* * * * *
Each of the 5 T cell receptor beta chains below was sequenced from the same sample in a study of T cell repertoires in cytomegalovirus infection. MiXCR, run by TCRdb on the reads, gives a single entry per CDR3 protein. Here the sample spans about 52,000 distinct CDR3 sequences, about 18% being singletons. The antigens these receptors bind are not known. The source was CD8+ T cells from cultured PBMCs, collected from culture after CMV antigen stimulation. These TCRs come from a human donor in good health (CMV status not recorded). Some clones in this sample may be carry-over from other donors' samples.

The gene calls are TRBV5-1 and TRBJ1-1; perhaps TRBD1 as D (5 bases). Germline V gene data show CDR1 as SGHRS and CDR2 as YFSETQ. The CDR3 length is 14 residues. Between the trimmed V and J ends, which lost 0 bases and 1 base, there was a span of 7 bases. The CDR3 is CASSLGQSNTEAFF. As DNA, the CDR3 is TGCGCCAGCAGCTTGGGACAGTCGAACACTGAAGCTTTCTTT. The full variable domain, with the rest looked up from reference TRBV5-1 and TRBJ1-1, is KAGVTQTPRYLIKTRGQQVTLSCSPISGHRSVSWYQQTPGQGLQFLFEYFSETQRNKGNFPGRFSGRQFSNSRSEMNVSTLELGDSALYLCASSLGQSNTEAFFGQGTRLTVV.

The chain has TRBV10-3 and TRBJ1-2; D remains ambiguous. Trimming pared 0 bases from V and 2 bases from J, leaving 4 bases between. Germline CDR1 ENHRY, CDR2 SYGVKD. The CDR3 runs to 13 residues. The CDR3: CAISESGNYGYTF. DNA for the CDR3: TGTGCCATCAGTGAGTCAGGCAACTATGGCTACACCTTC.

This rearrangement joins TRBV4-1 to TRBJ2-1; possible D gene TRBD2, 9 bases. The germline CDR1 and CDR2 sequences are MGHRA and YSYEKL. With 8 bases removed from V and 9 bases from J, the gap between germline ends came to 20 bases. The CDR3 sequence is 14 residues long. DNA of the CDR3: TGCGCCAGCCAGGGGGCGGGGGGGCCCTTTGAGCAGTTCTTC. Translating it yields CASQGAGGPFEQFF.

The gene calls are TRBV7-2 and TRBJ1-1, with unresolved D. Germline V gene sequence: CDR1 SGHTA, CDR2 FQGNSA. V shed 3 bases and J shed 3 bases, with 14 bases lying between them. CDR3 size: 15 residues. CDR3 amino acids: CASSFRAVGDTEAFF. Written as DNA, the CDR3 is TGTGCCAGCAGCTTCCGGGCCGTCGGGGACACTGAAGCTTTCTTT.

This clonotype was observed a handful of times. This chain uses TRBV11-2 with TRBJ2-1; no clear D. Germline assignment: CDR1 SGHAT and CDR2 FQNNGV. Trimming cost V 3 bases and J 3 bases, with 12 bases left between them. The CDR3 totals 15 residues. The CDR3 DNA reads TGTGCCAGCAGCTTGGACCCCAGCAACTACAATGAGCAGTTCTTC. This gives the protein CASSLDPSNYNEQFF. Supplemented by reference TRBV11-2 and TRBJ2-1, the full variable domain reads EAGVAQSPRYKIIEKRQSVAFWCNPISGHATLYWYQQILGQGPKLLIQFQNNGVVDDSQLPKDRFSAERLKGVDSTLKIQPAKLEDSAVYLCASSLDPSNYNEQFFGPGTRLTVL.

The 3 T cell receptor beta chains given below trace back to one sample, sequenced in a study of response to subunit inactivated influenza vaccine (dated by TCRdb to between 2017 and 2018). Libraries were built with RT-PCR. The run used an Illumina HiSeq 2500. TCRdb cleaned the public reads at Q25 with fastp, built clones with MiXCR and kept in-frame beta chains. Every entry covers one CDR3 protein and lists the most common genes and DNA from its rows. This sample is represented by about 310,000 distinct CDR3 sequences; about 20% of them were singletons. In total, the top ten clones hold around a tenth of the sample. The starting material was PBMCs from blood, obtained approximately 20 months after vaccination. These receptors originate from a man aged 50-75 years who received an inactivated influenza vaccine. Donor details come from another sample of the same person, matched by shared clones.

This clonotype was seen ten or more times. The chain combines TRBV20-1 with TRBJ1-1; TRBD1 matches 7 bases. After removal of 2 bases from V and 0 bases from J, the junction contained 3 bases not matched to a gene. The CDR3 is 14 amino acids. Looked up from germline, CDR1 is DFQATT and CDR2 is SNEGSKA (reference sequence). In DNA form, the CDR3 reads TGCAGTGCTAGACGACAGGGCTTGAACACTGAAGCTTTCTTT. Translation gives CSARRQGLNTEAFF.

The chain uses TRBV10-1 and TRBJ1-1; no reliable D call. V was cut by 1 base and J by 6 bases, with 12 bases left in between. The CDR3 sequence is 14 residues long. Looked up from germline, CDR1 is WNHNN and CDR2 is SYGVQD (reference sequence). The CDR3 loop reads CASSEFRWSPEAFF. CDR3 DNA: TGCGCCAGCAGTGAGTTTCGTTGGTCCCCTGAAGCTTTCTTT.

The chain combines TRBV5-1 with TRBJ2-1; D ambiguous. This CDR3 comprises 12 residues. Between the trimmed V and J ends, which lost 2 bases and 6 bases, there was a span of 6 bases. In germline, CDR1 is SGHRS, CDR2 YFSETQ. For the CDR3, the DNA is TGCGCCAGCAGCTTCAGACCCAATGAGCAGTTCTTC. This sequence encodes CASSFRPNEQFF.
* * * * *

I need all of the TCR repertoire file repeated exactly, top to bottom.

Each of the 5 T cell receptor beta chains below was sequenced from the same sample in a study of T cell repertoires in cytomegalovirus infection. MiXCR, run by TCRdb on the reads, gives a single entry per CDR3 protein. Here the sample spans about 52,000 distinct CDR3 sequences, about 18% being singletons. The antigens these receptors bind are not known. The source was CD8+ T cells from cultured PBMCs, collected from culture after CMV antigen stimulation. These TCRs come from a human donor in good health (CMV status not recorded). Some clones in this sample may be carry-over from other donors' samples.

The gene calls are TRBV5-1 and TRBJ1-1; perhaps TRBD1 as D (5 bases). Germline V gene data show CDR1 as SGHRS and CDR2 as YFSETQ. The CDR3 length is 14 residues. Between the trimmed V and J ends, which lost 0 bases and 1 base, there was a span of 7 bases. The CDR3 is CASSLGQSNTEAFF. As DNA, the CDR3 is TGCGCCAGCAGCTTGGGACAGTCGAACACTGAAGCTTTCTTT. The full variable domain, with the rest looked up from reference TRBV5-1 and TRBJ1-1, is KAGVTQTPRYLIKTRGQQVTLSCSPISGHRSVSWYQQTPGQGLQFLFEYFSETQRNKGNFPGRFSGRQFSNSRSEMNVSTLELGDSALYLCASSLGQSNTEAFFGQGTRLTVV.

The chain has TRBV10-3 and TRBJ1-2; D remains ambiguous. Trimming pared 0 bases from V and 2 bases from J, leaving 4 bases between. Germline CDR1 ENHRY, CDR2 SYGVKD. The CDR3 runs to 13 residues. The CDR3: CAISESGNYGYTF. DNA for the CDR3: TGTGCCATCAGTGAGTCAGGCAACTATGGCTACACCTTC.

This rearrangement joins TRBV4-1 to TRBJ2-1; possible D gene TRBD2, 9 bases. The germline CDR1 and CDR2 sequences are MGHRA and YSYEKL. With 8 bases removed from V and 9 bases from J, the gap between germline ends came to 20 bases. The CDR3 sequence is 14 residues long. DNA of the CDR3: TGCGCCAGCCAGGGGGCGGGGGGGCCCTTTGAGCAGTTCTTC. Translating it yields CASQGAGGPFEQFF.

The gene calls are TRBV7-2 and TRBJ1-1, with unresolved D. Germline V gene sequence: CDR1 SGHTA, CDR2 FQGNSA. V shed 3 bases and J shed 3 bases, with 14 bases lying between them. CDR3 size: 15 residues. CDR3 amino acids: CASSFRAVGDTEAFF. Written as DNA, the CDR3 is TGTGCCAGCAGCTTCCGGGCCGTCGGGGACACTGAAGCTTTCTTT.

This clonotype was observed a handful of times. This chain uses TRBV11-2 with TRBJ2-1; no clear D. Germline assignment: CDR1 SGHAT and CDR2 FQNNGV. Trimming cost V 3 bases and J 3 bases, with 12 bases left between them. The CDR3 totals 15 residues. The CDR3 DNA reads TGTGCCAGCAGCTTGGACCCCAGCAACTACAATGAGCAGTTCTTC. This gives the protein CASSLDPSNYNEQFF. Supplemented by reference TRBV11-2 and TRBJ2-1, the full variable domain reads EAGVAQSPRYKIIEKRQSVAFWCNPISGHATLYWYQQILGQGPKLLIQFQNNGVVDDSQLPKDRFSAERLKGVDSTLKIQPAKLEDSAVYLCASSLDPSNYNEQFFGPGTRLTVL.

The 3 T cell receptor beta chains given below trace back to one sample, sequenced in a study of response to subunit inactivated influenza vaccine (dated by TCRdb to between 2017 and 2018). Libraries were built with RT-PCR. The run used an Illumina HiSeq 2500. TCRdb cleaned the public reads at Q25 with fastp, built clones with MiXCR and kept in-frame beta chains. Every entry covers one CDR3 protein and lists the most common genes and DNA from its rows. This sample is represented by about 310,000 distinct CDR3 sequences; about 20% of them were singletons. In total, the top ten clones hold around a tenth of the sample. The starting material was PBMCs from blood, obtained approximately 20 months after vaccination. These receptors originate from a man aged 50-75 years who received an inactivated influenza vaccine. Donor details come from another sample of the same person, matched by shared clones.

This clonotype was seen ten or more times. The chain combines TRBV20-1 with TRBJ1-1; TRBD1 matches 7 bases. After removal of 2 bases from V and 0 bases from J, the junction contained 3 bases not matched to a gene. The CDR3 is 14 amino acids. Looked up from germline, CDR1 is DFQATT and CDR2 is SNEGSKA (reference sequence). In DNA form, the CDR3 reads TGCAGTGCTAGACGACAGGGCTTGAACACTGAAGCTTTCTTT. Translation gives CSARRQGLNTEAFF.

The chain uses TRBV10-1 and TRBJ1-1; no reliable D call. V was cut by 1 base and J by 6 bases, with 12 bases left in between. The CDR3 sequence is 14 residues long. Looked up from germline, CDR1 is WNHNN and CDR2 is SYGVQD (reference sequence). The CDR3 loop reads CASSEFRWSPEAFF. CDR3 DNA: TGCGCCAGCAGTGAGTTTCGTTGGTCCCCTGAAGCTTTCTTT.

The chain combines TRBV5-1 with TRBJ2-1; D ambiguous. This CDR3 comprises 12 residues. Between the trimmed V and J ends, which lost 2 bases and 6 bases, there was a span of 6 bases. In germline, CDR1 is SGHRS, CDR2 YFSETQ. For the CDR3, the DNA is TGCGCCAGCAGCTTCAGACCCAATGAGCAGTTCTTC. This sequence encodes CASSFRPNEQFF.